Transforming our fear:

the power of simple awareness.


“In childhood,” writes the contemporary poet Jane Hirshfield, “great happiness and profound grief run close to the surface.”

Adult life tamps these flarings of feeling down, so that practical tasks might be
done. My poems in recent years have sought increasingly to notice joy, not least because, as the world has darkened, I’ve needed joy’s restorative counterweight. But the poems have also increasingly opened to grief, bewilderment, even to fear. The poems want – I want – to become the trembling compass of a full human life.”[1]

If we know how to greet what we find difficult, we reduce our suffering and need not be afraid of being overwhelmed.  Greeting each moment with simple awareness, we clear a space for peace and joy to arise within “the trembling compass of a full human life.”

When a difficult thought or feeling arises, we can quickly try to push it away or cover it up. But in meditation, we allow what is difficult to be there if it happens to be there. The awareness we cultivate helps us acknowledge our fear, our pain, and greet it in a way which can immediately bring some relief and peace. We notice its presence and don’t struggle with it.

Quietly acknowledging what we find difficult, without struggle, allows our relationship with fear to be transformed.

Katy (we’ll call her) is a very talented senior leader in a local council. Having built a strong reputation in her field of expertise, Katy is a regular contributor to specialist publications and a popular key-note speaker at conferences.

The arrival of COVID-19 and series of national lockdowns didn’t just mean cancelled conferences and a switch to largely working from home, but triggered the onset of frequent fearful thoughts which occasionally coalesced into bouts of debilitating anxiety.

As soon as an initial fearful thought arose, her thinking mind would grasp hold of it and produce a stream of fearful reactive thoughts: “Why has this happened to me?” “Why am I so stupidly weak!?”

As so often happens, Katy’s reactive thoughts seemed to intensify and grow louder in the dark, quiet hours of the night: “This is getting worse and worse!” “I might lose my job, my house and everything I love!”

Up to this point, Katy’s familiarity with meditation extended to a breathing exercise after yoga classes and a light body-scan during the occasional wellbeing session at a holiday resort. Now Katy’s spiritual well-being became a central concern to her. She attended an introductory meditation retreat, started coming to weekly group practice and established a daily routine of morning and evening meditation.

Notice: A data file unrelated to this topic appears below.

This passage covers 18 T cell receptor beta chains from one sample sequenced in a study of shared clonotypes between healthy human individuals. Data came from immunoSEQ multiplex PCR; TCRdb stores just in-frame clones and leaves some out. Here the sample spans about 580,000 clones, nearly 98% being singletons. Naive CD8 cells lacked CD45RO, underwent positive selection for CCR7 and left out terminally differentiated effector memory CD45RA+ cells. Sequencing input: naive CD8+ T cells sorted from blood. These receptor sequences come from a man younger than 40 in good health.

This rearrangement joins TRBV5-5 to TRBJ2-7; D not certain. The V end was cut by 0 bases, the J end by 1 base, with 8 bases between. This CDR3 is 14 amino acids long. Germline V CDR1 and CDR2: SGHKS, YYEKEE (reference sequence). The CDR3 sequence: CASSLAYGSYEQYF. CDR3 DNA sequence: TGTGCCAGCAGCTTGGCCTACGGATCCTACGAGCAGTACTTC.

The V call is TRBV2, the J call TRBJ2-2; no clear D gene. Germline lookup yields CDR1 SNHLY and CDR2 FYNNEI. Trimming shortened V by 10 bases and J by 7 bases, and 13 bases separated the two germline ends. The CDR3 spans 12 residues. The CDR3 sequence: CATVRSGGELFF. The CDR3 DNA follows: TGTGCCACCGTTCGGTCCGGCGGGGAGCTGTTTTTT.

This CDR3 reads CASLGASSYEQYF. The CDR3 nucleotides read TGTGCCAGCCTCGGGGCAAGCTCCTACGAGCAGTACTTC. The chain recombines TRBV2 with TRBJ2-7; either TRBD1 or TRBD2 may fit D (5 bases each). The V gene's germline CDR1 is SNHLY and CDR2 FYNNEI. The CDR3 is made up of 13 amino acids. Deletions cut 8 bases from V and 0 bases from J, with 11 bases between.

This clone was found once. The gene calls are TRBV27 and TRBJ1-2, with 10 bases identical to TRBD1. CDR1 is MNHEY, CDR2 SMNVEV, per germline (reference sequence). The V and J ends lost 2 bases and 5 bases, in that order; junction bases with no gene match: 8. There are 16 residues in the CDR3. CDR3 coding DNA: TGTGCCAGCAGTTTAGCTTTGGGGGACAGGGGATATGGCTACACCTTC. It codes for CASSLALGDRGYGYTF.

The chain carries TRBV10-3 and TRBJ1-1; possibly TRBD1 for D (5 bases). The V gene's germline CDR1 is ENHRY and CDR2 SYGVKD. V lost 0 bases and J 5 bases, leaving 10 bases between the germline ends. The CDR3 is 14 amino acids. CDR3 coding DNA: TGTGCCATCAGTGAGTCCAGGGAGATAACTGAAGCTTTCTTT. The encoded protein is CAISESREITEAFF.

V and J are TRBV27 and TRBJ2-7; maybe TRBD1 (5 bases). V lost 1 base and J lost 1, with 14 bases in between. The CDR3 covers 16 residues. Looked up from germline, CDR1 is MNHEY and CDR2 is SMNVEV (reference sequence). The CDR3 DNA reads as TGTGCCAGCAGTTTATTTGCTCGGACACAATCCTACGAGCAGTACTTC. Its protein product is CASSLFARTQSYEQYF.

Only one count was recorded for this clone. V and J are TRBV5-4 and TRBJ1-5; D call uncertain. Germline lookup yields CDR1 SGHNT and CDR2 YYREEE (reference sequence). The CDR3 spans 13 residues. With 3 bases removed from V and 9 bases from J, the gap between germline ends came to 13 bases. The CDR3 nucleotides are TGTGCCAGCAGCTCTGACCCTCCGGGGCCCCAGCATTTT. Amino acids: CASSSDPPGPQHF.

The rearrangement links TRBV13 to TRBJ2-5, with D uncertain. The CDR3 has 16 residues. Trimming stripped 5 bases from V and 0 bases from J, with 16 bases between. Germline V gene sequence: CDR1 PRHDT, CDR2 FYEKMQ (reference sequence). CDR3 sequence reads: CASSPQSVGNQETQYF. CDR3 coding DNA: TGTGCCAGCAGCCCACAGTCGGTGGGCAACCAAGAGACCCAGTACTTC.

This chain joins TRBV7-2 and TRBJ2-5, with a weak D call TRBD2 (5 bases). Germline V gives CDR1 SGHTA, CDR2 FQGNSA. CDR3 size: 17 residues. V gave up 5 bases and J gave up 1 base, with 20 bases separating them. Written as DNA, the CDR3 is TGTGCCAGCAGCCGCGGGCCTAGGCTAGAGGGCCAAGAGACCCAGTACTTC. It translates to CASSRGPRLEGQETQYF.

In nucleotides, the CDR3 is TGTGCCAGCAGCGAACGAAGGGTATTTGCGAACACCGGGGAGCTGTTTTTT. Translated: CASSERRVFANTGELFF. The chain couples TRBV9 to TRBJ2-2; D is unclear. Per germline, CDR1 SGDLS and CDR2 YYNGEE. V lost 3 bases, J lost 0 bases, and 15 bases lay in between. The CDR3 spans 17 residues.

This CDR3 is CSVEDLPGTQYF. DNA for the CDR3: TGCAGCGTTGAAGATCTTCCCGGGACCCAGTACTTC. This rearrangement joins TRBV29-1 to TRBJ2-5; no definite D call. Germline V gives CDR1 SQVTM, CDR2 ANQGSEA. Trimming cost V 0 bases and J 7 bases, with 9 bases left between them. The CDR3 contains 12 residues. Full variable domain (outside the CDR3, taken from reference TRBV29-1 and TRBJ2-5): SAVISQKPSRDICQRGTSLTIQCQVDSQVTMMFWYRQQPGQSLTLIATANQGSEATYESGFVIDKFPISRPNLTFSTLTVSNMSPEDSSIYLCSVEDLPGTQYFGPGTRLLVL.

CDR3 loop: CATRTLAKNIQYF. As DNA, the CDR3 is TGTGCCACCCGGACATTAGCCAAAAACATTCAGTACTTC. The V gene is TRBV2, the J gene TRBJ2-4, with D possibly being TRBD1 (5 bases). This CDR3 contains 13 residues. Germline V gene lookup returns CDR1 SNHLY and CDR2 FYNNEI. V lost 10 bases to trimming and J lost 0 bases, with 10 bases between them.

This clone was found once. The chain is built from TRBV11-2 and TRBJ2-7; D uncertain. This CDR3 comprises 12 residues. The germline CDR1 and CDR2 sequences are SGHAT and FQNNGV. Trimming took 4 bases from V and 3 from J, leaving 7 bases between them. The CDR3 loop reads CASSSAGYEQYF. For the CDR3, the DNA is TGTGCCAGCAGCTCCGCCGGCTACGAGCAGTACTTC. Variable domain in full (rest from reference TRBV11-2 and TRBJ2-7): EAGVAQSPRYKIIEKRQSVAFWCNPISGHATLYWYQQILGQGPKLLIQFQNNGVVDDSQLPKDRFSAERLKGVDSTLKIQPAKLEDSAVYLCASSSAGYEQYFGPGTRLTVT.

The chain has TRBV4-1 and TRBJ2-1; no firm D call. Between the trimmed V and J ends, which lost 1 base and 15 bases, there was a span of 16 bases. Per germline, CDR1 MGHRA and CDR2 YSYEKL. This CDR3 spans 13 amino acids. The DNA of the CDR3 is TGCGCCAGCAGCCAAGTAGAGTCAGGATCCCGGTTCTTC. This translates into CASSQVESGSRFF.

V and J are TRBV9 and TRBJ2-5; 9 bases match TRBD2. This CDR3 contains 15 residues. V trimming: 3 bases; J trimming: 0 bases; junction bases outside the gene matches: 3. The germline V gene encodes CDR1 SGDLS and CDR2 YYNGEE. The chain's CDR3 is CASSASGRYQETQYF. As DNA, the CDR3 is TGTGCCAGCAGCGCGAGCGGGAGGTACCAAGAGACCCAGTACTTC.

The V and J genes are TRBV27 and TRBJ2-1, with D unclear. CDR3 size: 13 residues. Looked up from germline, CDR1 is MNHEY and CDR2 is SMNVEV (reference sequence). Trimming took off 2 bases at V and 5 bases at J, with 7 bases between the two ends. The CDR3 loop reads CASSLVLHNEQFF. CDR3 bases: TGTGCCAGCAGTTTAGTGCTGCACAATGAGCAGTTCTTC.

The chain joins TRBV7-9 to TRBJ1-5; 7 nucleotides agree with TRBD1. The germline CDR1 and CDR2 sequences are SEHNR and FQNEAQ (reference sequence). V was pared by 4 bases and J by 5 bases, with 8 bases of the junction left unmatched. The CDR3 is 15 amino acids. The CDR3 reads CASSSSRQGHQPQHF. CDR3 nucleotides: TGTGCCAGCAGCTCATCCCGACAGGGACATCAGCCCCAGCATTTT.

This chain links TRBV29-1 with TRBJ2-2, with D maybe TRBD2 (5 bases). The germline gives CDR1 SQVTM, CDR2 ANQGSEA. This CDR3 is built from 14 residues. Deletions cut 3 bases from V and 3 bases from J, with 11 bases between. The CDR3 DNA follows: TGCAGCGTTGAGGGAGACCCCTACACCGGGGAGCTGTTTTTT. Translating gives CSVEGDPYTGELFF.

Katy quickly came to see how fast she could react to an initial thought or feeling and create mental suffering.

“It’s like when you wake up in the night and want to go back to sleep. You start thinking about going to sleep, then about how you’re not going to sleep, then about how not sleeping is going to ruin your day – all of which is pretty much guaranteed to keep you awake!”

She recognised the difference between an initial thought or feeling and the tortuous reactive commentaries she had been wrapping around them and trapping herself within.

“I realised there was little I could do to stop the first scary thought coming into my mind, but there was a great deal I could do to change my relationship with it. I suddenly saw how I’d been torturing myself. Filling my mind with fearful thoughts about fear was far worse than the initial thought or feeling.”

In a remarkably short time, Katy learned a great deal about how to greet initial fearful thoughts and feelings with compassionate stillness. Simply noticing their presence and quietly turning her attention to reciting her prayer word with the flow of her breath, she discovered she could come home to a place that is always peaceful, always available, and rest there.

Quietly acknowledging what we find difficult, without struggle, allows our relationship with fear to be transformed. In the words of Martin Laird, “whatever it is in us that grasps and craves is soothed and calmed and begins to loosen its grip.”[2]

In practical terms, this may mean falling asleep with more ease, surprising ourselves at how well we led that terrifying meeting or enjoying that coffee with someone who we put off seeing for weeks.  We discover ourselves becoming more present, more available for the gift of our life in ways we might never have expected.

Quietly, almost imperceptibly, we are restored to ourselves. And as this happens, we are restored to each other.

Greeting each moment with simple awareness, we clear a space for peace and joy to arise within “the trembling compass of a full human life.”

[1] Beshara Magazine, Poetry in the Contemporary World: Conversations with Jane Hirshfield’

[2] Martin Laird, A Sunlit Absence: Silence, Awareness and Contemplation (Oxford University Press, 2011, p.72).

School of Contemplative Life
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